Nvidia Corp chief executive officer Jensen Huang (黃仁勳) said he expects the artificial intelligence (AI) boom would last well into next year and made what could be the largest single bet yet in the tech sector to back up his optimism.
The company’s sales forecast on Wednesday blew past Wall Street’s expectations and it said it would buy back another US$25 billion of its shares, a move most companies make when their leadership thinks the company is undervalued.
However, Nvidia’s stock price has more than tripled this year and was set to hit an all-time high after Wednesday’s results.
Photo: Sam Yeh, AFP
Nvidia said it plans to ramp up production of its hardware into next year, quashing doubts that a few analysts had raised about how long the AI craze could last. The company has a near-monopoly on the computing systems used to power services such as ChatGPT, OpenAI’s blockbuster generative AI chatbot.
“We have excellent visibility through the year and into next year, and we’re already planning the next-generation infrastructure with leading [cloud computing firms] and data center builders,” Huang told investors on a conference call.
In an interview with Reuters, Huang said two things are driving that demand: a switch from traditional data centers that were built around central processors to ones built around Nvidia’s powerful chips, and the rising use of content generated by AI systems in everything from legal contracts to marketing materials.
“These two fundamental trends are what’s behind everything that we’re seeing, and we’re about a quarter into it,” he said.
“It’s hard to say how many quarters are ahead of us, but this fundamental shift is not going to end. This is not a one-quarter thing,” he added.
Demand for AI chips has given Nvidia the cash for the investor payday. The company reported its adjusted gross margins nearly doubled to 71.2 percent in the second quarter, when most semiconductor companies have gross margins between 50 and 60 percent.
Summit Insights Group analyst Kinngai Chan (陳金蓋) said Nvidia’s inventory of US$4.32 billion is “light.”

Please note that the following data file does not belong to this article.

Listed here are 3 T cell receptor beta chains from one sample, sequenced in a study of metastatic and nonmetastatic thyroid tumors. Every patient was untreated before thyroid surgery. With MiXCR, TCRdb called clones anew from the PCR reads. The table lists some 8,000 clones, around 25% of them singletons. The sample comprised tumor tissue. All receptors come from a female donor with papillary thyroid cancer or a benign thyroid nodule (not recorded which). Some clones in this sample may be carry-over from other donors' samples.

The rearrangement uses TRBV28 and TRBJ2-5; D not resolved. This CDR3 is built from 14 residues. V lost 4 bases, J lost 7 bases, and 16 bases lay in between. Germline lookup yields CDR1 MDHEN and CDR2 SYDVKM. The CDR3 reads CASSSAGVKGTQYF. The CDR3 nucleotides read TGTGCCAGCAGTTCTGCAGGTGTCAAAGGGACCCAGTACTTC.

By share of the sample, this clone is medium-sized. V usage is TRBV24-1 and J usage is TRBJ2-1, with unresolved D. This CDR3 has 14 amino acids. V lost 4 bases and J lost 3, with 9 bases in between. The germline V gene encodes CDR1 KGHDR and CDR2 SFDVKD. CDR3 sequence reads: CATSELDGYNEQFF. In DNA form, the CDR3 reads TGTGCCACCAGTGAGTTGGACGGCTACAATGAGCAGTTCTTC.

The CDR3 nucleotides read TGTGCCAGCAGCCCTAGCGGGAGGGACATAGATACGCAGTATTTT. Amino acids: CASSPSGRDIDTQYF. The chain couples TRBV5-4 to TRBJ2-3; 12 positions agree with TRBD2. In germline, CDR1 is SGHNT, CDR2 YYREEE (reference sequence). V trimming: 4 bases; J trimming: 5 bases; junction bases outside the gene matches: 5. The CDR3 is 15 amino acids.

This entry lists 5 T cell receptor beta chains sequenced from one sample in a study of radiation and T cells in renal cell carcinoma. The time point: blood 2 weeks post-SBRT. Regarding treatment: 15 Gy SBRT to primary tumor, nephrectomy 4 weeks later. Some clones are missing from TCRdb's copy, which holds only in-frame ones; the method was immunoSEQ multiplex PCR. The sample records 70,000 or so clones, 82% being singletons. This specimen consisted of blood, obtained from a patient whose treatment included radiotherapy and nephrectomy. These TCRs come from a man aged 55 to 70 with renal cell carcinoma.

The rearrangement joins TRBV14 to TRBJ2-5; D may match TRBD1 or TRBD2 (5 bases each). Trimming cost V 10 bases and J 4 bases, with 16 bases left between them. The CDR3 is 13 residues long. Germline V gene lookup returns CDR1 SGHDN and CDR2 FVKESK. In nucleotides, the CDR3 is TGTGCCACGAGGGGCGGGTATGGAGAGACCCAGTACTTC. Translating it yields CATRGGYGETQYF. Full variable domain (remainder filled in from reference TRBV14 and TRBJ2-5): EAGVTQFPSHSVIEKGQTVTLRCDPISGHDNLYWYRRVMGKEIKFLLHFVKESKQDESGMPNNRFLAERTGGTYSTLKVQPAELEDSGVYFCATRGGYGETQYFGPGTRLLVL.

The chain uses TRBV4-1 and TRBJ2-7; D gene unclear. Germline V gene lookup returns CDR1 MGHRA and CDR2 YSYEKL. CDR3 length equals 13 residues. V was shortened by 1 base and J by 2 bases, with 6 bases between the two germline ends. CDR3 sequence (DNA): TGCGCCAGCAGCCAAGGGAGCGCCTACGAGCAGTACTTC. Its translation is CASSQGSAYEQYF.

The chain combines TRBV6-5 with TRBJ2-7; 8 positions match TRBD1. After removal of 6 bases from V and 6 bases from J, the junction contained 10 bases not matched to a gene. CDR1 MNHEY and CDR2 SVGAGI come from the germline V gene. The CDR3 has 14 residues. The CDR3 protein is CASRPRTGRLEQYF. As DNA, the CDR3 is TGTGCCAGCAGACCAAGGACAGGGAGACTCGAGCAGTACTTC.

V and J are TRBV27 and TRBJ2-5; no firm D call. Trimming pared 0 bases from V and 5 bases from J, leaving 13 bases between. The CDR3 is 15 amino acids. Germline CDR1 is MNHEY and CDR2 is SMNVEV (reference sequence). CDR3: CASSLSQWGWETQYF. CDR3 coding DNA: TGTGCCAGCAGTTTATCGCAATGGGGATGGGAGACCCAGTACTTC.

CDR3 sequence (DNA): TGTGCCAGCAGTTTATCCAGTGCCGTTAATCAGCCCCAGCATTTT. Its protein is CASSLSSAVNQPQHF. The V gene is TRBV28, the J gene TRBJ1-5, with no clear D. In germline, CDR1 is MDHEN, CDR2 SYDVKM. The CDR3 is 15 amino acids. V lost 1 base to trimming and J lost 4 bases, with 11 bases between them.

“We think [Nvidia] will continue to beat the US$16 billion guide for the October quarter as demand continues to outstrip supply,” Chan said, referring to the company’s third-quarter revenue outlook.
However, some analysts do not see unlimited demand.
SemiAnalysis chief analyst Dylan Patel said many tech companies are spending heavily on Nvidia graphics processing units (GPUs) this year before determining how they would actually make money off products developed with those chips.
“They must overinvest in GPUs or risk missing the boat. At some point the true use cases will shake out, and many of these players will stop investing, though others will likely continue accelerating investment,” Patel said.
Huang declined to comment on whether the AI boom would last past next year.
He said the biggest risk Nvidia faces is securing supplies and the company is doing everything it can to stay on top of surging demand.
Although Nvidia did not give long-term projections on Wednesday, Huang said that supply would “substantially increase for the rest of this year and next year.”
The company relies on vendors such as Taiwan Semiconductor Manufacturing Co (台積電) and Samsung Electronics Co for components.
“We’re focused on increasing our supply,” Huang said. “We have to do that with great urgency, and we are.”
The company said the biggest sales driver this quarter was its HGX system, which is an entire computer built around Nvidia’s chip. That system is much more complex than just the chip itself, and any missing piece can delay shipments.
“We’re getting great cooperation from our supply chain, and it’s a complicated supply chain,” Huang said.
“People think it’s a GPU chip. But it’s a very complicated GPU system. It’s 70 pounds [31.75kg]. It’s 35,000 components. It’s US$200,000,” he said.
Additional reporting by Bloomberg
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